http://www.gardenality.com/Search/#Tab=Plants&PageIndex=1&PageSize=10&PlantSearch=null&SortBy=undefined&SearchText=magnolia&Attributes=null

http://www.gardenality.com/Plants/234/Trees/Little-Gem-Magnolia.html

http://www.gardenality.com/Articles/218/Plants/Shrubs/Fall-Is-The-Best-Time-To-Plant-Shrubs-and-Trees/Why-Fall-Is-The-Best-Time-To-Plant-Shrubs-and-Trees.html

http://www.gardenality.com/Articles/280/How-To-Info/Planting/How-To-Plant-A-Tree/default.html

Please ask if you have any other questions.

John)



Comment about this answer »
Rate It 1

Answer #2 · Shefali Arora's Answer · John,

Thank you so much for taking the time to give me such a thorough answer to my questions. I am continually impressed with your knowledge of gardening.

Yes, I was looking to plant the Southern Magnolia with the big saucer shaped white flowers and was hoping to plant a 5-6 feet tall tree. not sure where I can find one but will check to see nurserys in my area. As per your suggestion, I think I should wait till next fall or if I plant one now and it would grow at least two feet this year then I could perhaps also plant a smaller one that is more easily available.

Thank you again for all of the links. It will definitely help me make a more informed choice.

-Shefali)


Additional comments about this answer:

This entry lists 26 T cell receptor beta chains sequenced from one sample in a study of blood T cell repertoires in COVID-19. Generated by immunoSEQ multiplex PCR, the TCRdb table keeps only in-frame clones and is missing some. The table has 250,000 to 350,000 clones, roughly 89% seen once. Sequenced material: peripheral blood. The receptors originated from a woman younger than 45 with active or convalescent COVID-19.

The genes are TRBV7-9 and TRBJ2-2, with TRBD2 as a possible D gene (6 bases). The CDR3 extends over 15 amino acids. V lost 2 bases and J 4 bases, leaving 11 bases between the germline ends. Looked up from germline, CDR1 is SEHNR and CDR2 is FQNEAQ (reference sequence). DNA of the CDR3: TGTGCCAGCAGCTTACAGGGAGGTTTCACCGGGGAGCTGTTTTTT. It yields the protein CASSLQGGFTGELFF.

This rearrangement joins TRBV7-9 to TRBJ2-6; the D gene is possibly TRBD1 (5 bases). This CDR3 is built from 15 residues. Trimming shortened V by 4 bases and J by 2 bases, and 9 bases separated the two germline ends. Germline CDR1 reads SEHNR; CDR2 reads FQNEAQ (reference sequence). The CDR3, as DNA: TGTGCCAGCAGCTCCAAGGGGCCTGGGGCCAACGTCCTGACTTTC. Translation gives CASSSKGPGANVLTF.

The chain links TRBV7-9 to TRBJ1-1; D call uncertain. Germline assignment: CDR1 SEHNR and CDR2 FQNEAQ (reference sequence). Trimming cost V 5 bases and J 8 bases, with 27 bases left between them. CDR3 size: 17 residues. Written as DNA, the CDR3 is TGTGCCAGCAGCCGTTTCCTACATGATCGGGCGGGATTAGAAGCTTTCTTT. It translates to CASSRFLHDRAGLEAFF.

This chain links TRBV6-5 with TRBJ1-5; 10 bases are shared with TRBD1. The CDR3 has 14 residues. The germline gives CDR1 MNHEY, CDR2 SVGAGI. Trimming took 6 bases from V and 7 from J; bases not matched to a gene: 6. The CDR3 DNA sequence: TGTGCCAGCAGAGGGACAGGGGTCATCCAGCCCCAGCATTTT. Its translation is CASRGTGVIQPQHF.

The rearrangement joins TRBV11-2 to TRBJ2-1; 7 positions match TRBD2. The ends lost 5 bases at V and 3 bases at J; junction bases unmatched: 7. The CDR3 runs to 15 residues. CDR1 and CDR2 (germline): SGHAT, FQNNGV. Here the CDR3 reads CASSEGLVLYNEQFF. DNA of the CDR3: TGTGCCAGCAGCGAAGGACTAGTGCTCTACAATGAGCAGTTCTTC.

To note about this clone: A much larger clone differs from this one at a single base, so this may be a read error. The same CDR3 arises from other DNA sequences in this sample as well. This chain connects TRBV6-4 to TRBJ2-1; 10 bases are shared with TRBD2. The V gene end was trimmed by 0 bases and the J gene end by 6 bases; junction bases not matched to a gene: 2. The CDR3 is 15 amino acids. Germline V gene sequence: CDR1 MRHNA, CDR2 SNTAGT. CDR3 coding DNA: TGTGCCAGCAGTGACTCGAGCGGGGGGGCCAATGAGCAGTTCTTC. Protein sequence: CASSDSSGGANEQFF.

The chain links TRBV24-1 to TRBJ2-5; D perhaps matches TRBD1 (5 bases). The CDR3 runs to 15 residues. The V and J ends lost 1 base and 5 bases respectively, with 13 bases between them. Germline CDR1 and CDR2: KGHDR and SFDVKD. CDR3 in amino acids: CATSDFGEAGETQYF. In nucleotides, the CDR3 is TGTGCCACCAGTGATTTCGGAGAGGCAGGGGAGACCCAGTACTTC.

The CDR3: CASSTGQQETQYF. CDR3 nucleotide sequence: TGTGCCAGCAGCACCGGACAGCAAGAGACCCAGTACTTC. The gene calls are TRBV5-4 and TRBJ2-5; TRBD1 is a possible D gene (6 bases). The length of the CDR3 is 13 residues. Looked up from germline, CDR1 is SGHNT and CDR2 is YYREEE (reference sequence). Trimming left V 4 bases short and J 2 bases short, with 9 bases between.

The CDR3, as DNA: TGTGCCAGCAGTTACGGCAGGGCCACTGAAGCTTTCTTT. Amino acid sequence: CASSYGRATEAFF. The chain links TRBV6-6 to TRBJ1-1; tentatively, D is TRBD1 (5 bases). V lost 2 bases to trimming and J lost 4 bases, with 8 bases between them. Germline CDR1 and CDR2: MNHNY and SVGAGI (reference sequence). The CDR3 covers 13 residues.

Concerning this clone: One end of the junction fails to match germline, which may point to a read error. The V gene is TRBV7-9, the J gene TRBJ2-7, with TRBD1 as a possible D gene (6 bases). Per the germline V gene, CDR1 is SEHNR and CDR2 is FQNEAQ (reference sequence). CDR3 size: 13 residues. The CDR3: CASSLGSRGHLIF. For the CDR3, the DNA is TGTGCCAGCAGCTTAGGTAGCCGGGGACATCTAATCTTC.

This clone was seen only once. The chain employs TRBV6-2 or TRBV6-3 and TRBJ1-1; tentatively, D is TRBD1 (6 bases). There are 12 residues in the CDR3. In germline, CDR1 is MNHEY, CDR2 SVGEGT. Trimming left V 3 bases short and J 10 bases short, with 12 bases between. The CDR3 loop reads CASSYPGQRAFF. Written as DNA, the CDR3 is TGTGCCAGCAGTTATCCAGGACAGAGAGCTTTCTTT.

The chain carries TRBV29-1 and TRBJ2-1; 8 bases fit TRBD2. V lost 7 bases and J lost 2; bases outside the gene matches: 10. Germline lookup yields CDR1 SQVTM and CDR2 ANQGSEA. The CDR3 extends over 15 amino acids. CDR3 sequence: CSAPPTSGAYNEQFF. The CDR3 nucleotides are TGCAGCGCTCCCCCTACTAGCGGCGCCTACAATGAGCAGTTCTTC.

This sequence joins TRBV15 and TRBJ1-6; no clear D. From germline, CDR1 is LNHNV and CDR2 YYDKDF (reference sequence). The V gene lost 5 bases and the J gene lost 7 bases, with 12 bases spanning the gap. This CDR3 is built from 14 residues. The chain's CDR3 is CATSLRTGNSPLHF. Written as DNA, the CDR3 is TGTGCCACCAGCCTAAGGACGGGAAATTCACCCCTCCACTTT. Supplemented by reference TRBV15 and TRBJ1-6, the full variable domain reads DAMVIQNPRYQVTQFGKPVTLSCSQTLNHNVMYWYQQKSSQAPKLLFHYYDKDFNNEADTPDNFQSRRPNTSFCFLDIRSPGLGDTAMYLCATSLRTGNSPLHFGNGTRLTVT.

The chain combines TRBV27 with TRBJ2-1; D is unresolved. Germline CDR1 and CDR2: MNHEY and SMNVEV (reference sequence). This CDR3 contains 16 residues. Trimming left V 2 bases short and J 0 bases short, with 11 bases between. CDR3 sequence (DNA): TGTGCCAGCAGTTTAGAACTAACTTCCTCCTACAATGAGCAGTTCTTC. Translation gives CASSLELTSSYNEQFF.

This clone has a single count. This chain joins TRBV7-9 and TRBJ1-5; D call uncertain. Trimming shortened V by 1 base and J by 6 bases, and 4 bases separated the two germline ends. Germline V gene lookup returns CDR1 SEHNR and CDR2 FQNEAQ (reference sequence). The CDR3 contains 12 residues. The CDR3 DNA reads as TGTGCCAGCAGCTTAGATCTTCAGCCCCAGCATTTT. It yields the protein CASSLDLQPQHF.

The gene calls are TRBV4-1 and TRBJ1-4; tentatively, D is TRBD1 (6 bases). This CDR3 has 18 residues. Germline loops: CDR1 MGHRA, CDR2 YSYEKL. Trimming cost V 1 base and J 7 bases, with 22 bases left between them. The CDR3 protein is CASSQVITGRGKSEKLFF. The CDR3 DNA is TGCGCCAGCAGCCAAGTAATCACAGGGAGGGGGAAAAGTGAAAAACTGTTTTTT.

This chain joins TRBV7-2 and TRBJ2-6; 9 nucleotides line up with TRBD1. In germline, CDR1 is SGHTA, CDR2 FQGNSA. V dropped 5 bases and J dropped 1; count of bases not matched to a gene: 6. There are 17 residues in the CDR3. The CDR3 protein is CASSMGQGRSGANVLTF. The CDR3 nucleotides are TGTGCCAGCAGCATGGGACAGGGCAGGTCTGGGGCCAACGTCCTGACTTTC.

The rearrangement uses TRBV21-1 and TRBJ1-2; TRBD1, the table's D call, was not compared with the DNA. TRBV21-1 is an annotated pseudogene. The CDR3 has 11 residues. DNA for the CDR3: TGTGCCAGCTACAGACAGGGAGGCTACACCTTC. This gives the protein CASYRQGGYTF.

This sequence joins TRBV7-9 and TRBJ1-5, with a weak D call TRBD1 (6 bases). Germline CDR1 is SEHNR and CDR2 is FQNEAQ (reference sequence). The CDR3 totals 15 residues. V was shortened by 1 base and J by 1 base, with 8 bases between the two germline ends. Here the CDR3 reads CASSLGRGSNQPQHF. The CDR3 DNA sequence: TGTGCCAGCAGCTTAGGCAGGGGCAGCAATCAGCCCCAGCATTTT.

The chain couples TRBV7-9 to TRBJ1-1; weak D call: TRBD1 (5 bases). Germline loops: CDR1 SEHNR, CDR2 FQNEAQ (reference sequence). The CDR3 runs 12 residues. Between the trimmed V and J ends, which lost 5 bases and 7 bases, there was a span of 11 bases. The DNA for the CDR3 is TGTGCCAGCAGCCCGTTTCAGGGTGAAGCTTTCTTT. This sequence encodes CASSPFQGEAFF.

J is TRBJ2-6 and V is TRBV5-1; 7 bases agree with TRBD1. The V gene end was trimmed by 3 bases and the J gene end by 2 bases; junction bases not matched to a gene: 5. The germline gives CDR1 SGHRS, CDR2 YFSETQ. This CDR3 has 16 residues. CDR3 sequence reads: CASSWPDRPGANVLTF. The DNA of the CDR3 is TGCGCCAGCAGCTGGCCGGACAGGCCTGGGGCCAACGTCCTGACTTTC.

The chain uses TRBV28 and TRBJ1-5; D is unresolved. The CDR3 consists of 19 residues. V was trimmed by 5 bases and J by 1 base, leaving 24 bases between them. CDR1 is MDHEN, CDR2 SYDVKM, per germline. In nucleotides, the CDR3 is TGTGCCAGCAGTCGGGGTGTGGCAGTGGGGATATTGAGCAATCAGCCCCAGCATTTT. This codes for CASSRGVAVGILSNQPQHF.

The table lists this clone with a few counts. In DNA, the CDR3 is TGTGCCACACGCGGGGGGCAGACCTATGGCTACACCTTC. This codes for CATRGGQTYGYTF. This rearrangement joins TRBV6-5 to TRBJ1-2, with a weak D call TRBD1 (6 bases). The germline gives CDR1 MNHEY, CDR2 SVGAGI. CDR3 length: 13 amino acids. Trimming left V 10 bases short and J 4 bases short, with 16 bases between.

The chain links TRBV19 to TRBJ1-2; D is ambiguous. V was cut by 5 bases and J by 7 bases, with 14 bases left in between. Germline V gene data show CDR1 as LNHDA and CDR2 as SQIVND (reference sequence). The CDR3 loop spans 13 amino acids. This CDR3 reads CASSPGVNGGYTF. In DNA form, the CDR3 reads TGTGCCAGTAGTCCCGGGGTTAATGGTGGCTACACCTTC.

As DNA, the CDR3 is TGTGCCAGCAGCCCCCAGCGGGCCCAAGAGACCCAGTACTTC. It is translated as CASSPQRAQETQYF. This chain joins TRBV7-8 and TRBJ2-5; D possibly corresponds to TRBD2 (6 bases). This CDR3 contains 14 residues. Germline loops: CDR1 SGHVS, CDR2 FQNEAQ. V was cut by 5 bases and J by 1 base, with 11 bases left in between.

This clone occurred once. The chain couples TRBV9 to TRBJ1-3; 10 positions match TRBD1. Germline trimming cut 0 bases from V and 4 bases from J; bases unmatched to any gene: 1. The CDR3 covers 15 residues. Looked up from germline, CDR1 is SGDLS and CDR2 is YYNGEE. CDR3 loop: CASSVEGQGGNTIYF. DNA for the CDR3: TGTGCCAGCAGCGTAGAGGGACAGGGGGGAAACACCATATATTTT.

Maple Tree

Maple Tree · Gardenality Genius · Zone 10A · 30° to 35° F
Shefali-You're very welcome. Glad I could help. It looks as though there are several nurseries and garden centers that should carry a few different sizes of the magnolia or at least be able to order one for you. One garden center I found was the Durham Garden Center. Of course I have no idea of their quality and service but it looked as though they may have just what you are looking for. I purchase a lot of quality plants here on the West Coast from Armstrong Nurseries. They have a few stores I understand in N.C. under the name Pike Nursery. The closest to you I believe is in Charlotte but you could call them for information. If you were to use an online source for a smaller size tree you could use Gardenerdirect.com. They have always been very helpful and have nice quality plants. If you would like to plant the magnolia now there should be no problem doing so in the spring. Let me know how you make out and please ask if you have any other questions.

3 years ago ·
1 Green Thumbs Up
· Unthumb


Comment about this answer »
Rate It 1

Answer #5 · Shefali Arora's Answer · Hi John,